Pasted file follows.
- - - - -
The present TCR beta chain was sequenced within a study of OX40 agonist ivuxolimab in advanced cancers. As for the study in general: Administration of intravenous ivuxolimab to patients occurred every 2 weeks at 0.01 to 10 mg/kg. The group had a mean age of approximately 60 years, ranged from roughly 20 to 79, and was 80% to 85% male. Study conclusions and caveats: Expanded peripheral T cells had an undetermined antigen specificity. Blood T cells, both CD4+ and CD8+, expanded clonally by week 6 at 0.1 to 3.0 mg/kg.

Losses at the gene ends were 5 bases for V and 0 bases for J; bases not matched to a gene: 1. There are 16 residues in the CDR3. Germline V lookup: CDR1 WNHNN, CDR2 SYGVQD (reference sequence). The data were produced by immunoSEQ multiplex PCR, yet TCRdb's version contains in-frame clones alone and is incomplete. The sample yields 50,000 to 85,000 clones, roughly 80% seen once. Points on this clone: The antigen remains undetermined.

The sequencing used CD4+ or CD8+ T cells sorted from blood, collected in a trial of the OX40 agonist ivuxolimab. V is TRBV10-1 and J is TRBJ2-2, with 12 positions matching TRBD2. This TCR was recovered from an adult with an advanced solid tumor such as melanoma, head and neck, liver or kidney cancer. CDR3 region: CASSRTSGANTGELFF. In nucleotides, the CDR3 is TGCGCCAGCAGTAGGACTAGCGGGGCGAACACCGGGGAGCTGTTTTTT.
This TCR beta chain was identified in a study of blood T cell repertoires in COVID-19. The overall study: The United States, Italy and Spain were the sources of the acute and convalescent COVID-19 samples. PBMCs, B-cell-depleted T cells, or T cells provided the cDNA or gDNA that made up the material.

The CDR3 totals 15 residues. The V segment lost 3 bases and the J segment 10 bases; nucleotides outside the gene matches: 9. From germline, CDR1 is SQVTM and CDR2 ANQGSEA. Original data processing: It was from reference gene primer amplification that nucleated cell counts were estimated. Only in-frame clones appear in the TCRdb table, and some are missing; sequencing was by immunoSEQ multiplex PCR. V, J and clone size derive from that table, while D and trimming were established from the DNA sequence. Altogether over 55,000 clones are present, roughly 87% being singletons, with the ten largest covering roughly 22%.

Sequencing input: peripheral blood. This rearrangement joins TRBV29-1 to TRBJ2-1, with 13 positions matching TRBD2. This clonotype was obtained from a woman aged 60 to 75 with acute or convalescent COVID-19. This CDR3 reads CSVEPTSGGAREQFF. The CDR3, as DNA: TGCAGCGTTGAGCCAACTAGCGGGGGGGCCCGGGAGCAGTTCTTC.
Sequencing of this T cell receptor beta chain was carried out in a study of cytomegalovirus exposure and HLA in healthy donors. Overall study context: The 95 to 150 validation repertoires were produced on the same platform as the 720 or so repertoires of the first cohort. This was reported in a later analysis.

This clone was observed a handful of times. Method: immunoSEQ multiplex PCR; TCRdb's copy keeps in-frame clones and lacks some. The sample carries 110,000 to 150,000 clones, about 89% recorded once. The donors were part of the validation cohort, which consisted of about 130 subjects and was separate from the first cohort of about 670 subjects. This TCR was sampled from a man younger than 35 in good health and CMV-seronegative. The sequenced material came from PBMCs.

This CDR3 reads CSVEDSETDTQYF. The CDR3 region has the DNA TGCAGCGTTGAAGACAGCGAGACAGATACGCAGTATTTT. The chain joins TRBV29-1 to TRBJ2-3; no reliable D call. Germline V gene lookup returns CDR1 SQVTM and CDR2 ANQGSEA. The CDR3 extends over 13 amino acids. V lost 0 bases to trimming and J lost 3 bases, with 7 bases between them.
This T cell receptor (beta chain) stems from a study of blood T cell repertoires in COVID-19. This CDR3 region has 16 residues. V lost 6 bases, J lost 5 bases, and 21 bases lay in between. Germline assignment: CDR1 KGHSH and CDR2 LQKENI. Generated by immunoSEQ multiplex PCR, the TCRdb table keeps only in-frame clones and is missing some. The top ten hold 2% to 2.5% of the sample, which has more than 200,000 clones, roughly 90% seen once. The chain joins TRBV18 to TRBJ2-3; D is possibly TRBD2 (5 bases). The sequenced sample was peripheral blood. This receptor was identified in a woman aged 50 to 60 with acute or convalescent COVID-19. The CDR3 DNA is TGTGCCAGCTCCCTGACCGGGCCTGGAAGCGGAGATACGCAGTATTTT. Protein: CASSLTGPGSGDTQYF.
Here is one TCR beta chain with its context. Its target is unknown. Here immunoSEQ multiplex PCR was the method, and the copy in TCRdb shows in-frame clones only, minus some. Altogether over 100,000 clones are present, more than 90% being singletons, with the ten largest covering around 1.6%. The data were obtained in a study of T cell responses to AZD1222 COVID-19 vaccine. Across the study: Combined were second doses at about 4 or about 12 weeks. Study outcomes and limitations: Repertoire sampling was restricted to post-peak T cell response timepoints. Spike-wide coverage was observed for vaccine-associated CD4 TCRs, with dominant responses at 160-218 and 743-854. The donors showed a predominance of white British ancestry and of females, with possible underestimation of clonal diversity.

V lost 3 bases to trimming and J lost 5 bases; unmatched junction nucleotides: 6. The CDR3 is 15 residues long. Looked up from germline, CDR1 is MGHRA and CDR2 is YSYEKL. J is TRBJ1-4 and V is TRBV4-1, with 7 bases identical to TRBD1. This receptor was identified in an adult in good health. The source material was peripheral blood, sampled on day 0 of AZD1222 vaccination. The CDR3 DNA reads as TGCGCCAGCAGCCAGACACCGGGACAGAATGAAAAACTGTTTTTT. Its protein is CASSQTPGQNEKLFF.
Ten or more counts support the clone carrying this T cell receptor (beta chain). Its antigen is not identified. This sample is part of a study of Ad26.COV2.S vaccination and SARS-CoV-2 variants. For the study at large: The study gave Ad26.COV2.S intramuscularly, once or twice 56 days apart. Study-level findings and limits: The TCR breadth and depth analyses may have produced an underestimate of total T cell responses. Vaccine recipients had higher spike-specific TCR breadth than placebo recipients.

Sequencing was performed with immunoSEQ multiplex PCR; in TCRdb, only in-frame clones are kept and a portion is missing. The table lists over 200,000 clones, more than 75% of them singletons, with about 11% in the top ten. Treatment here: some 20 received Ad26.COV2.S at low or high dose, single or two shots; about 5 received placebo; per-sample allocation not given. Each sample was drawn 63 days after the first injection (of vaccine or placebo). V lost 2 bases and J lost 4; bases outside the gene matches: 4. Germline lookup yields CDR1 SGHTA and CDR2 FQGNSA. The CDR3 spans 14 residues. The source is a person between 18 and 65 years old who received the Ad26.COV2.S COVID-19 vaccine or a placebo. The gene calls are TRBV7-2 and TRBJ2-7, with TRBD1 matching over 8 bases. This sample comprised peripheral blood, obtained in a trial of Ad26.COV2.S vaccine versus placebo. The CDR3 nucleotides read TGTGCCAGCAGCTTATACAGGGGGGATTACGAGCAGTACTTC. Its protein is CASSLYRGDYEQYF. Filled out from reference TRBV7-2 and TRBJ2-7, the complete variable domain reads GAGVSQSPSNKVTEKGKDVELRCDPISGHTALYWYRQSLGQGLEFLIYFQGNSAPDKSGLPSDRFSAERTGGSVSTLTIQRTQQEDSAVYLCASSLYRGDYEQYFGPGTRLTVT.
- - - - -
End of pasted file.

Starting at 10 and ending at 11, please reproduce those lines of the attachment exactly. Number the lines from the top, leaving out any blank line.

This T cell receptor (beta chain) stems from a study of blood T cell repertoires in COVID-19. This CDR3 region has 16 residues. V lost 6 bases, J lost 5 bases, and 21 bases lay in between. Germline assignment: CDR1 KGHSH and CDR2 LQKENI. Generated by immunoSEQ multiplex PCR, the TCRdb table keeps only in-frame clones and is missing some. The top ten hold 2% to 2.5% of the sample, which has more than 200,000 clones, roughly 90% seen once. The chain joins TRBV18 to TRBJ2-3; D is possibly TRBD2 (5 bases). The sequenced sample was peripheral blood. This receptor was identified in a woman aged 50 to 60 with acute or convalescent COVID-19. The CDR3 DNA is TGTGCCAGCTCCCTGACCGGGCCTGGAAGCGGAGATACGCAGTATTTT. Protein: CASSLTGPGSGDTQYF.
Here is one TCR beta chain with its context. Its target is unknown. Here immunoSEQ multiplex PCR was the method, and the copy in TCRdb shows in-frame clones only, minus some. Altogether over 100,000 clones are present, more than 90% being singletons, with the ten largest covering around 1.6%. The data were obtained in a study of T cell responses to AZD1222 COVID-19 vaccine. Across the study: Combined were second doses at about 4 or about 12 weeks. Study outcomes and limitations: Repertoire sampling was restricted to post-peak T cell response timepoints. Spike-wide coverage was observed for vaccine-associated CD4 TCRs, with dominant responses at 160-218 and 743-854. The donors showed a predominance of white British ancestry and of females, with possible underestimation of clonal diversity.